Assistant Secretary for Indian Affairs Tara Sweeney addresses the executive council winter session of the National Congress of American Indians in Washington, D.C., on February 11, 2020. Photo by Indianz.Com (CC BY-NC-SA 4.0)

'Do your job': Tribes slam Trump administration on sovereignty and homelands

WASHINGTON, D.C. -- The Trump administration's point person on Indian policy took a brutal beating here as tribal leaders opened a meeting in the nation's capital with warnings about dire threats to their sovereignty.

At the National Congress of American Indians winter session on Tuesday, tribal leaders confronted Assistant Secretary Tara Sweeney with numerous questions about her effectiveness. Even as she reiterated her pledge to serve as an "advocate" within the Republican political administration, the doubts once again exposed her limited ability to influence decisions coming out of Washington, D.C.

"You decide what's appropriate and inappropriate for Indian Country," Jessie "Little Doe" Baird, the vice chairwoman of the Mashpee Wampanoag Tribe, told Sweeney at NCAI's meeting, being hosted at a hotel just a couple of blocks from the White House occupied by Donald Trump.

But instead of asserting authority as an advocate, tribal leaders accused Sweeney of allowing other political officials to dictate outcomes for Indian Country. They said the Department of the Interior is moving to restrict how tribes in the lower 48 states and in Alaska can reclaim their homelands -- many of which were stolen by colonial governments and were taken through fraudulent dealings -- all without soliciting their input.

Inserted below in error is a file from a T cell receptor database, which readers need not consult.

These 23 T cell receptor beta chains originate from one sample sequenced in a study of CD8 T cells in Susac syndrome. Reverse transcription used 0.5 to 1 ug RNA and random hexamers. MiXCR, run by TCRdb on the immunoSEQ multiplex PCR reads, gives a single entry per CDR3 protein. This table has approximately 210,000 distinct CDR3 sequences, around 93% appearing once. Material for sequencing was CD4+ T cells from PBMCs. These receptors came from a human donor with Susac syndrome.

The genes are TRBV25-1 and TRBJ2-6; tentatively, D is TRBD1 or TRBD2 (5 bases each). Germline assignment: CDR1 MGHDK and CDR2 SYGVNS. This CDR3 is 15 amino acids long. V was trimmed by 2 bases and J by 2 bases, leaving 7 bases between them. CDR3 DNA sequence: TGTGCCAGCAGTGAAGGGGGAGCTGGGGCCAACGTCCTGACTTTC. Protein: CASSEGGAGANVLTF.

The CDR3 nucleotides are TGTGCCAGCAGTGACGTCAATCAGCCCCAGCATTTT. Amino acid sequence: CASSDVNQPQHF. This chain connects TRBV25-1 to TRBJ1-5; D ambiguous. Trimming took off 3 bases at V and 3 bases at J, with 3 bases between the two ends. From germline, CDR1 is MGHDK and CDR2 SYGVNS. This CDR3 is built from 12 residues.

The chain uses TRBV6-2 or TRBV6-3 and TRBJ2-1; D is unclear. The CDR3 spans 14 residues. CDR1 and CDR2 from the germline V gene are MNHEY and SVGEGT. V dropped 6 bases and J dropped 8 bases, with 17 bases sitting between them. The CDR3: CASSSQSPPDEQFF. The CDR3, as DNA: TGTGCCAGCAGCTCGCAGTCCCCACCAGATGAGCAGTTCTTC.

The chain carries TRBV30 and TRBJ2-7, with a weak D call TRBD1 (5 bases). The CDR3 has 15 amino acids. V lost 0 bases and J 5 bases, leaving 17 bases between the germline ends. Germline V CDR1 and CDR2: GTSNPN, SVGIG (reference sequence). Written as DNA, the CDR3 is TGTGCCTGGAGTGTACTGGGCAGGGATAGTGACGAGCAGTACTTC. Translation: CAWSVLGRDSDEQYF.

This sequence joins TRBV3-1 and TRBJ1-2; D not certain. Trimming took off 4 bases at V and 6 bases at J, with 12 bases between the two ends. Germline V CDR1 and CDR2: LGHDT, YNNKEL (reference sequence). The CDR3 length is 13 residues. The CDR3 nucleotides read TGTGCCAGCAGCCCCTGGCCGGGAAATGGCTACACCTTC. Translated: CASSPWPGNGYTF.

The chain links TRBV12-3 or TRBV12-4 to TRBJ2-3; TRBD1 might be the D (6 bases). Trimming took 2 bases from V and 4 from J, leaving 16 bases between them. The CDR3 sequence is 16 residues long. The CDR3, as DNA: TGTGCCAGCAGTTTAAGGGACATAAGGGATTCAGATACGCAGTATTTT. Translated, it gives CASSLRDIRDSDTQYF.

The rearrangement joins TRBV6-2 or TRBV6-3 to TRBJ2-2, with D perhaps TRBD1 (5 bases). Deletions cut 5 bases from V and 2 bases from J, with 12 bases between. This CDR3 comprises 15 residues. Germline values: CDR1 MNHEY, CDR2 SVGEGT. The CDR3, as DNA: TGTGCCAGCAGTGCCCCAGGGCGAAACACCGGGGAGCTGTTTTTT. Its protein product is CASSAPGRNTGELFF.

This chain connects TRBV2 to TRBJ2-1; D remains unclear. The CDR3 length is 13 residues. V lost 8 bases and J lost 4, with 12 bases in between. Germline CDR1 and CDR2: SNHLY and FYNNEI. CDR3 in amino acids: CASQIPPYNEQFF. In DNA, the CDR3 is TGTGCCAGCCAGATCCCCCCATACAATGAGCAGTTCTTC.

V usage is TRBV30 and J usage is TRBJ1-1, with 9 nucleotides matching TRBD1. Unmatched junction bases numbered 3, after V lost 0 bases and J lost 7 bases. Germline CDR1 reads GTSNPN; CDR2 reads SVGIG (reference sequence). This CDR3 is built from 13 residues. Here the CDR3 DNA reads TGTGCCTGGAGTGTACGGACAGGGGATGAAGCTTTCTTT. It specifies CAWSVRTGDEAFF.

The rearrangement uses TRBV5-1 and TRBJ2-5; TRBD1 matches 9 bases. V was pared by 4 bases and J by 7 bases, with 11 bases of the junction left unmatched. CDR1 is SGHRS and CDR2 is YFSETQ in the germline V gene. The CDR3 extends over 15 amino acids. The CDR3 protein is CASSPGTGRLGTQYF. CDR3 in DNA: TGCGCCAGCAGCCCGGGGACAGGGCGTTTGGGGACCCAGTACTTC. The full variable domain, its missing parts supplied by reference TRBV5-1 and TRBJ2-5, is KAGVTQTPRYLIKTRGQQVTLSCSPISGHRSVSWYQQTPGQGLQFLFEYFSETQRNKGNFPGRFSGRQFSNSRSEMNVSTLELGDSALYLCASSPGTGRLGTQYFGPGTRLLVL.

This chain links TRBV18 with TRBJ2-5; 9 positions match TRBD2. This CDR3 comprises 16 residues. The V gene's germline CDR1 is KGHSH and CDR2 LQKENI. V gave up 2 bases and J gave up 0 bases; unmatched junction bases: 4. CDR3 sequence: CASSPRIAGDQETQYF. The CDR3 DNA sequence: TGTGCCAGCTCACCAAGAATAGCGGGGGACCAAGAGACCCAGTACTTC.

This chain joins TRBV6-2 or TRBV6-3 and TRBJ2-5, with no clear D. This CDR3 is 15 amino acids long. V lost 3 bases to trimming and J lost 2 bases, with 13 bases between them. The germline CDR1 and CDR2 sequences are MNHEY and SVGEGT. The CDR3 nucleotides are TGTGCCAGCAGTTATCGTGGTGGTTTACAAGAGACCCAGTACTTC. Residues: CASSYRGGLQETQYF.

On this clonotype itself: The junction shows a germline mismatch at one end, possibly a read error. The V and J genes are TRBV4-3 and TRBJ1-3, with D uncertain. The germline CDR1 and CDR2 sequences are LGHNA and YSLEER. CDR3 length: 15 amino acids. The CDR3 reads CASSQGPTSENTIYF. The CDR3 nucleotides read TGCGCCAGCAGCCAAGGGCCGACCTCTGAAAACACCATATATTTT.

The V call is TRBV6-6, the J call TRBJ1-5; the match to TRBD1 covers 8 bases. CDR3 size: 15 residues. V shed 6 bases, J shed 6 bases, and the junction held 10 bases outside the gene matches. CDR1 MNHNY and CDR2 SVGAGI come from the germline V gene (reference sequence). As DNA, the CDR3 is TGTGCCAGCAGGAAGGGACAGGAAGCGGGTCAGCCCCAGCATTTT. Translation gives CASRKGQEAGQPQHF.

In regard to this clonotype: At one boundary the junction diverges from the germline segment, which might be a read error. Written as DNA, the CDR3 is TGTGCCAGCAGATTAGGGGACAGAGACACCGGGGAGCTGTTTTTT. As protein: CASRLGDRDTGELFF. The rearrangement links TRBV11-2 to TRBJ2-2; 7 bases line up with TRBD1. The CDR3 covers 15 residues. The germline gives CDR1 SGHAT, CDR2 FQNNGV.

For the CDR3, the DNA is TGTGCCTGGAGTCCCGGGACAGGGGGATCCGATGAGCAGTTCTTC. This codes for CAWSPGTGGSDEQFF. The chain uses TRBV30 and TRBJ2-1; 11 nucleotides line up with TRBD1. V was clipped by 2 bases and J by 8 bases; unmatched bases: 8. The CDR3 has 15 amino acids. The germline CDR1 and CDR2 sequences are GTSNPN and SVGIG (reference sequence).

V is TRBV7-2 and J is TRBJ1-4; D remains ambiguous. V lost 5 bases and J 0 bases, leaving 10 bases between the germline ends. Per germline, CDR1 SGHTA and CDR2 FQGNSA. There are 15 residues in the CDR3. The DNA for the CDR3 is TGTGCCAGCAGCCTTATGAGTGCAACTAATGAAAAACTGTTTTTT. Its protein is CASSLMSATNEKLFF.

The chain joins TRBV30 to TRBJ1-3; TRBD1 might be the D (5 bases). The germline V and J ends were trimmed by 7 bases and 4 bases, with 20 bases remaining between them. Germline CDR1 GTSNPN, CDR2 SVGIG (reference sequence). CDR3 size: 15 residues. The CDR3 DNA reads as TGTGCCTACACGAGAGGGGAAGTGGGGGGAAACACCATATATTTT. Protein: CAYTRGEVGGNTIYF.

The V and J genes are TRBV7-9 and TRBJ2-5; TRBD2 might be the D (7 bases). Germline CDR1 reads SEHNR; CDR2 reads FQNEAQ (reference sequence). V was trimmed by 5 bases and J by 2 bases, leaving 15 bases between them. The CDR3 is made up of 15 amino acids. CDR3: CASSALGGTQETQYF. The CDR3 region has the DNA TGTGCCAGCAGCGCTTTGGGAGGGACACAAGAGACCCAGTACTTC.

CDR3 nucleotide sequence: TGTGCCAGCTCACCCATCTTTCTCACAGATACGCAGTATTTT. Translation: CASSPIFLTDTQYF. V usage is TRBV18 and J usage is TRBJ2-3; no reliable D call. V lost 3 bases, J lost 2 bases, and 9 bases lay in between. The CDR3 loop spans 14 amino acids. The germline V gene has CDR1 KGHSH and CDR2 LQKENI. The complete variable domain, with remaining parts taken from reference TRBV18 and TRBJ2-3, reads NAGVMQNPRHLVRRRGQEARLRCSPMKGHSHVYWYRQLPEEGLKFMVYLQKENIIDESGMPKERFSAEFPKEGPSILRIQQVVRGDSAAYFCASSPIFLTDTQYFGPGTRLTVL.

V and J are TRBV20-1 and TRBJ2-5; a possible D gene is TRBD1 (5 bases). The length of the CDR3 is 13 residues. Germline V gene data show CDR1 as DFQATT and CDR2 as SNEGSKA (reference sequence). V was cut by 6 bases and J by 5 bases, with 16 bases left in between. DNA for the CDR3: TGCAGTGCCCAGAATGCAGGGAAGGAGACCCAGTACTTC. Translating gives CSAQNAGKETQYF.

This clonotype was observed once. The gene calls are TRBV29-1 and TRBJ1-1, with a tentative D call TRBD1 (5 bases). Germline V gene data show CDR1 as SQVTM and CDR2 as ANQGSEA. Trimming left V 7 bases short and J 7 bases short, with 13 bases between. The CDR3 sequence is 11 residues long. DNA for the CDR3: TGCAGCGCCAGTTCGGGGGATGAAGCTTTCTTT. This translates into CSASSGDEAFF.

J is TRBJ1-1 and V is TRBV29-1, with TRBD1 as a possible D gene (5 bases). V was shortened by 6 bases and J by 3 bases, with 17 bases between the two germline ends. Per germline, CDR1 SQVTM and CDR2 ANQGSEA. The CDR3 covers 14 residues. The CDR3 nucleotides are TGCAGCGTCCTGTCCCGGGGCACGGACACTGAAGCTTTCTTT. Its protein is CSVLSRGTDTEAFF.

"It's unconscionable and unthinkable that [on] something that is this critically important to so many tribes [we] are not being consulted with," said Cheryl Andrews-Maltais, the chairwoman of the Aquinnah Wampanoag Tribe. "It appears there is something going on underneath our noses, behind closed doors, that could undermine our sovereignty and our ability to have our tribal lands protected by the United States, which we paid for in advance through the blood and life of our ancestors, our natural resources and our lands."

And while tribal leaders initially couched their concerns to Sweeney as rumors originating from the D.C. swamp, she all but acknowledged ongoing efforts to replace, rescind or otherwise eliminate two legal opinions that had been issued during the Barack Obama administration in order to bolster tribal rights. She said the Office of the Solicitor at Interior, whose leader was formally installed just a few months ago, was the one calling the shots on key Indian policy issues.

"She confirmed it," Lance Gumbs, a longtime regional vice president of NCAI who serves as the vice chairman of the Shinnecock Nation, told Indianz.Com after the dust up.

By the end of the day, NCAI was being pushed to take stronger action. Ron Allen, the organization's longtime former treasurer, said tribes must send a clear message to Sweeney about her trust and treaty responsibilities to the first Americans.

"Make it unequivocally clear: This your job," said Allen, who received a special honor from NCAI on Tuesday evening in recognition of his decades of service.

"Do your job and get our land back into trust," said Allen, who has served as chairman of the Jamestown S'Klallam Tribe for more than four decades.